TBS 14 is an historic issue. After six and a half years and 13 issues, TBS will henceforth be published in two editions -- one online, the other printed. As of mid-June 2005, the print edition of Transnational Broadcasting Studies will be available at bookstores and by subscription through our distributor, the AUC Press. This hard-copy publication is the most visible fruit of the partnership between the Adham Center at the American University in Cairo and the Middle East Centre at St. Antony's College, University of Oxford, which went into effect last winter with TBS 13.
TBS's print edition and TBS's online edition overlap in content, but their differences make each unique, and complementary.
Under "Academic Papers," the TBS print edition alone will provide, along with the strongest articles from the TBS online edition, a vehicle for formal, refereed scholarship in the field. The first contribution to this section is anthropologist Christa Salamandra's "Television and the Ethnographic Endeavor: The Case of Syrian Drama." TBS's online edition will carry abstracts of the academic papers appearing in TBS, plus material that cannot be accommodated within the necessarily restricted confines of the hard-copy edition, such as conference transcripts and book reviews.
The TBS editorial board, charged with the double-blind, peer-review process for "Academic Papers," is headed by Walter Armbrust, director of Oxford's Middle East Centre. Dr. Armbrust and many of the other scholars concerned with satellite television in the Arab and Islamic worlds who make up the editorial board have contributed articles to this first double issue, among them former US ambassador William A. Rugh, Jon B. Alterman, head of the Middle East department at the Center for Strategic and International Studies in Washington DC, Michael C. Hudson, director of the Center for Contemporary Arab Studies and the Arab Information Project at Georgetown University, and Naomi Sakr and Tarik Sabry, both of Westminster University.
Our featured theme for both the online and print editions of TBS 14 -- Culture Wars: The Arab Video Clip Controversy -- starts with Walter Armbrust's paper on social conservatism in music videos and includes popular Islamic preacher Amr Khaled's article calling for an authentic cultural voice to replace that of the "Westernized" video clip, as well as Brooke Comer's interview with controversial video clip star Ruby, and Patricia Kubala's paper on the new wave of music videos that reflect the region's religious and cultural values. In tribute to the singers who have provided so much of the grist for this mill, TBS print edition will feature Lebanese and Egyptian pop idols Nancy Agram and Ruby on the cover of its first issue.
Kubala, by the way, is one of four graduate students (the others are Stacey Philbrick Yadav, William Merrifield, and Steve Tatham) to contribute strong pieces to this issue -- a trend TBS seeks to continue by encouraging more graduate students to submit material, be it as regular articles or for the peer-reviewed "Academic Papers" section.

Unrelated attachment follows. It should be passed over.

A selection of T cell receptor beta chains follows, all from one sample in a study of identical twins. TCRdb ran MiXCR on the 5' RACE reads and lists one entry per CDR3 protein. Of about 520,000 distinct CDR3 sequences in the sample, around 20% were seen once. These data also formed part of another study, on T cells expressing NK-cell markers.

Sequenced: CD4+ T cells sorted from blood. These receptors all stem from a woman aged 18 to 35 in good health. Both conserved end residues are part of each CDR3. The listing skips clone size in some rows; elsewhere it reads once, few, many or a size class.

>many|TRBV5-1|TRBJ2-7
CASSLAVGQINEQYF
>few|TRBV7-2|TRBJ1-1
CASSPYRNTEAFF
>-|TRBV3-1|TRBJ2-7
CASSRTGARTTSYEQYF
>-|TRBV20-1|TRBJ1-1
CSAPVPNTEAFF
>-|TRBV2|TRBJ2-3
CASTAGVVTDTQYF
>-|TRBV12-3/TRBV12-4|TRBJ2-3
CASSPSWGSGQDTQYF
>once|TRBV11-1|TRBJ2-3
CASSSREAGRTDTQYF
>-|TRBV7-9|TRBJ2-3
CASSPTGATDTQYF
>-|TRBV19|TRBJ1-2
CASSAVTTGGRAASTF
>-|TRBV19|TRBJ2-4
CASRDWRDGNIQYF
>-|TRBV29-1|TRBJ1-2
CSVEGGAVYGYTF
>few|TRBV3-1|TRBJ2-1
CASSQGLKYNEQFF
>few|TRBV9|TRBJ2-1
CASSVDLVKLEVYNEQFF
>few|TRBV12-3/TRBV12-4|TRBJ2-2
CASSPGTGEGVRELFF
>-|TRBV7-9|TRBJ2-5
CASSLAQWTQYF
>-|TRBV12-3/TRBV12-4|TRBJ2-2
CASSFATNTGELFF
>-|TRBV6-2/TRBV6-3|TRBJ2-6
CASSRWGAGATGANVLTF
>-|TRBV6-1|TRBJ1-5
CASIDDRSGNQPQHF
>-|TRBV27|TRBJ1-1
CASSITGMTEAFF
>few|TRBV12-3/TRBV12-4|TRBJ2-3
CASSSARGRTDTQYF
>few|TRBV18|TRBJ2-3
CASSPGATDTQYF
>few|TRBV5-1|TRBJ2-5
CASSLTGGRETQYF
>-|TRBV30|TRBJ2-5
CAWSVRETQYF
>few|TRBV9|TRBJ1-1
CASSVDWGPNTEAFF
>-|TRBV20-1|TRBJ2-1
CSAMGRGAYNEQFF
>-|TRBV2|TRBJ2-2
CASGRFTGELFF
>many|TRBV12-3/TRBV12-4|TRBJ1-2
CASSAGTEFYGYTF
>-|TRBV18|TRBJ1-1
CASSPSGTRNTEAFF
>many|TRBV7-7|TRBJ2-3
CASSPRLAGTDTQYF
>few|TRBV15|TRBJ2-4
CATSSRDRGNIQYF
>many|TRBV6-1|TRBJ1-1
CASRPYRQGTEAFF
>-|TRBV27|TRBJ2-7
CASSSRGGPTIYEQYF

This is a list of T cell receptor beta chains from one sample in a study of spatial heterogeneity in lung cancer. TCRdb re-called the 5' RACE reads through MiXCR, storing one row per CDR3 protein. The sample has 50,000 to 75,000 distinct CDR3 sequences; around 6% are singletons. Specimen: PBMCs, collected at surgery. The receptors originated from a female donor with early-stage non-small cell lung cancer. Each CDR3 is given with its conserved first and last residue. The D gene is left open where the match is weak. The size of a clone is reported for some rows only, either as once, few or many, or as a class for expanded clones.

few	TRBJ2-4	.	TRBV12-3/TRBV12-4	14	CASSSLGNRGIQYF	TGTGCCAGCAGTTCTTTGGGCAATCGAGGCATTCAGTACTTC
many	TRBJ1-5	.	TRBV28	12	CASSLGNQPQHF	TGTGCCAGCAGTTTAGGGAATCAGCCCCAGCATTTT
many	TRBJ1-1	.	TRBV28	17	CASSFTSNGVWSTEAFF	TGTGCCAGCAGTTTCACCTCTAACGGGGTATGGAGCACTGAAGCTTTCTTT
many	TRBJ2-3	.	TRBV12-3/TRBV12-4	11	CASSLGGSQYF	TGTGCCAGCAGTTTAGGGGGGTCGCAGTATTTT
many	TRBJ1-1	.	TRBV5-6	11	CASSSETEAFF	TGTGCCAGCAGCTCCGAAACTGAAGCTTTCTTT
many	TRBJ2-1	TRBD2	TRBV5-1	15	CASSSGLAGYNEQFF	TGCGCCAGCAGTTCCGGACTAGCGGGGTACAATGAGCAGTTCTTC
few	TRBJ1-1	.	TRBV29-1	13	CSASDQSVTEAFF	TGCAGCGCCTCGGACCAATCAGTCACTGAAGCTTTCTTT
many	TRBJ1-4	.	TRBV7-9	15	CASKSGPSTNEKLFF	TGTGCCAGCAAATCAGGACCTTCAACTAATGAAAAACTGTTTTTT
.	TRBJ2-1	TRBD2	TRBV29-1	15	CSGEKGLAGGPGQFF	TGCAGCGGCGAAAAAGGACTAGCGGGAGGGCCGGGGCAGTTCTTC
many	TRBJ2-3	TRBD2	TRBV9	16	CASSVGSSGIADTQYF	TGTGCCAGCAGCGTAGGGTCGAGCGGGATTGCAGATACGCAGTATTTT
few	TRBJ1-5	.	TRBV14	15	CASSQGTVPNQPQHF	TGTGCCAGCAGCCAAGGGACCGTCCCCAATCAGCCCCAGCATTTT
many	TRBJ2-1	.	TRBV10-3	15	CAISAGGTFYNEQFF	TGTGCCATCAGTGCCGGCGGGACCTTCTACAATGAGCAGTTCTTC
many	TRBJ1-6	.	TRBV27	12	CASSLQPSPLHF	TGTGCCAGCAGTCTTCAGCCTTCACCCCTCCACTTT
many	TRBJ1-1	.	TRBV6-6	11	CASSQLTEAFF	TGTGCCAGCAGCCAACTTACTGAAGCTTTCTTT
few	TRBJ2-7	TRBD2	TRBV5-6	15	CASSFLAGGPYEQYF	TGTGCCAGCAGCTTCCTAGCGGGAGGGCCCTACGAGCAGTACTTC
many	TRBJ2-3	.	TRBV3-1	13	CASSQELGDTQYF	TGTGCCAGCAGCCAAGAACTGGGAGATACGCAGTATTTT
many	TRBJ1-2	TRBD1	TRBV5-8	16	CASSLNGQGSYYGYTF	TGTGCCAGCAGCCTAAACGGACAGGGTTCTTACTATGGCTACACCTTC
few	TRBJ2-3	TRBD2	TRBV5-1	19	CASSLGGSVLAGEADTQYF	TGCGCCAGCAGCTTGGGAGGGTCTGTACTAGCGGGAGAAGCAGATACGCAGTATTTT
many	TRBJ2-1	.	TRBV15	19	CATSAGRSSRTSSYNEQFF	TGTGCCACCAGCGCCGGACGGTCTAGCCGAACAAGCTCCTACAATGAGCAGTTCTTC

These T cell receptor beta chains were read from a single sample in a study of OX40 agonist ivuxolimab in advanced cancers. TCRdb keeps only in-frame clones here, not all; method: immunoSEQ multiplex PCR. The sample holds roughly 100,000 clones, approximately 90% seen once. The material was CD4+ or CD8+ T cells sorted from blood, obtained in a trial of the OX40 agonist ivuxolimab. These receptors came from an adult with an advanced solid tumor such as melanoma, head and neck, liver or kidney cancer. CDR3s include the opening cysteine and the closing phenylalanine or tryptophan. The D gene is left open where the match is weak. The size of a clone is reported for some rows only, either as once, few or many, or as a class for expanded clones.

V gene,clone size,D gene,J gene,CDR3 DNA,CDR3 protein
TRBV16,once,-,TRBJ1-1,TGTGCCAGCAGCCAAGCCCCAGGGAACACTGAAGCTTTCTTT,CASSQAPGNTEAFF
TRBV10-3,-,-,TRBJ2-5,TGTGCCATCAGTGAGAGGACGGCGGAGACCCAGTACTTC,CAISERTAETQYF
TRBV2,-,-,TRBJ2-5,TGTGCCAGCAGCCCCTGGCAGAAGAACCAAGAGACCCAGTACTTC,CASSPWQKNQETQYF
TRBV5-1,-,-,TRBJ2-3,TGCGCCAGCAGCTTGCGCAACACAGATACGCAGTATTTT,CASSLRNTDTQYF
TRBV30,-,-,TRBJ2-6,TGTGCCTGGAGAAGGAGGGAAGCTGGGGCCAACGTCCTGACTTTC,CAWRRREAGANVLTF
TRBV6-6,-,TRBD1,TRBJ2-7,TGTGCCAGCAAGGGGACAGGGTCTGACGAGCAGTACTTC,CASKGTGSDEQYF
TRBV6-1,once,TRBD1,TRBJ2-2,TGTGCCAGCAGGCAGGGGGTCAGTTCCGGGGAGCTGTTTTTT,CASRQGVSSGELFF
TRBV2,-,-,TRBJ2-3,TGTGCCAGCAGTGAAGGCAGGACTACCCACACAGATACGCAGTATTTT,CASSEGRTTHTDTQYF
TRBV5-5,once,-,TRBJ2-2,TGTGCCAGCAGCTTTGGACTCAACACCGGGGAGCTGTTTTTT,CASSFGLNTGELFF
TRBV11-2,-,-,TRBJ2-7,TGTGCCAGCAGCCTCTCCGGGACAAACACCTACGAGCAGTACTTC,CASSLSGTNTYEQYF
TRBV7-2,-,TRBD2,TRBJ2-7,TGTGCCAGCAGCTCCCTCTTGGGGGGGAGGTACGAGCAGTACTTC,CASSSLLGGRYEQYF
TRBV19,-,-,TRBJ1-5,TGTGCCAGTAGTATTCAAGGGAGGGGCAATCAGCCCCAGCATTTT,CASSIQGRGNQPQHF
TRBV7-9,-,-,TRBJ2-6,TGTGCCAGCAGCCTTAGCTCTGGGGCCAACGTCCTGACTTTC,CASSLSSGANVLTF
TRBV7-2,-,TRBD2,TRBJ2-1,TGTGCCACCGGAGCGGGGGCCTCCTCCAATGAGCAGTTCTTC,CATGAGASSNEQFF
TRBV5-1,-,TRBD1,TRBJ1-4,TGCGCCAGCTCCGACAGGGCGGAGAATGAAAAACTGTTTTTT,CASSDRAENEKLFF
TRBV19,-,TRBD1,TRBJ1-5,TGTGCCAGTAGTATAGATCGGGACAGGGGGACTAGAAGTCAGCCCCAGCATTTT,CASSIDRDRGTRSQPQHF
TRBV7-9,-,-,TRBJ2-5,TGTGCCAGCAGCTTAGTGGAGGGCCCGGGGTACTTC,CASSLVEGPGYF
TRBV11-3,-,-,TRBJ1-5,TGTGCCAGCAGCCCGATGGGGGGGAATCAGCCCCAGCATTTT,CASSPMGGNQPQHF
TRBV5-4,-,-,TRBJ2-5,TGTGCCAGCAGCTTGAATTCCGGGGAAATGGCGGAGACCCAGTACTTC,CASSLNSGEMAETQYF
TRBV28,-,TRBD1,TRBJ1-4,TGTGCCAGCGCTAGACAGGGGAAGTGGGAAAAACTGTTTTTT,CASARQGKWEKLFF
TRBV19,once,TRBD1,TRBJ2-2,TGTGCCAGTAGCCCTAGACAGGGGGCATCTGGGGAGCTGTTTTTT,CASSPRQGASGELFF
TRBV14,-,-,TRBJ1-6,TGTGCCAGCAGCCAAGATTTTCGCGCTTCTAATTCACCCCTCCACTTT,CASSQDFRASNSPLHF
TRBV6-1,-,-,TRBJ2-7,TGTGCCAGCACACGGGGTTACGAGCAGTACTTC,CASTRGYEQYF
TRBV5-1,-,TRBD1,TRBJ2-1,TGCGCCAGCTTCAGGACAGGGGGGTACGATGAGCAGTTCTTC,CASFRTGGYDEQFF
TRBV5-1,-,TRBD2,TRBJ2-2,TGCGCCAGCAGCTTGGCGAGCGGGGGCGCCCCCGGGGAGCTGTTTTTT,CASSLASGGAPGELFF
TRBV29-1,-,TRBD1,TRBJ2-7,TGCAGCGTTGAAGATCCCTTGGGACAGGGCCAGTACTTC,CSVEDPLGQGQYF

In the Gulf Players section, S. Abdallah Schleifer revisits the leaders among the Arab satellite channels, interviews Al Arabiya's general manager Abdul Rahman al-Rashed, and reports on major developments at both MBC and at Al Jazeera. Also in this section,Jon Alterman writes about Al Jazeera's plans for a new English-language channel, Michael Hudson analyzes the relationship between Washington and Al Jazeera, Hugh Miles, author of the recently published book Al Jazeera: The Inside Story of the Arab News Channel that is Challenging the West, writes about international attitudes towards the controversial channel. TBS is pleased to announce Miles has signed on as a contributing editor as of this issue.
In Hearts, Minds, and the Remote Control: Is American Media Diplomacy Working?Lindsay Wise interviews Mouafac Harb, executive vice president and news director of Alhurra, and travels to the station's studios in Springfield, Va., to take a second look at this flagship of US public diplomacy efforts in the Arab World over a year after its launch. This section also includes a swingeing critique of those efforts by William Rugh, a defense of Alhurra by Walid Phares, as well as Jihad Fakhreddine's take on US public diplomacy, and an analysis of the military's failure to communicate effectively to the Arab media during the 2003 Iraq War written by Lt. Commander Steve Tatham, Royal Navy spokesman for military operations during the conflict.
Elsewhere in this bumper issue of TBS, you'll find Magda Abu-Fadil, Joel Campagna, Humphrey Davies, Noha El-Hennawy, Amina Khairy, Joe Khalil, Charles Levinson,Marc Lynch, Summer Said, Maha Shahba, and The Guardian's Brian Whitaker, all addressing aspects of Arab and Islamic word satellite broadcasting, from censorship to religion to marketing, as well as conference reports and our regular Book Reviews section (edited by Ralph D. Berenger), Hamid Ouddane's Technical Review, Resource Documents (featuring the Egyptian Radio and Television Union's Code of Conduct), and the Satellite Chronicles section, now dramatically expanded thanks to the cooperation of BBC Monitoring. TBS also is pleased to be able to reproduce the most recent subscriber-only reports on "Credibility of Satellite News Channels in Greater Cairo," "Credibility of Satellite News Channels in Jordan," and "Jordan Media City Update" from the Amman-based Arab Advisors Group, which has emerged as an important professional resource for both the broadcasting and telecommunications industries.
Again, welcome to an historic issue.
S. Abdallah Schleifer and Walter Armbrust
Publishers and senior editors, Transnational Broadcasting Studies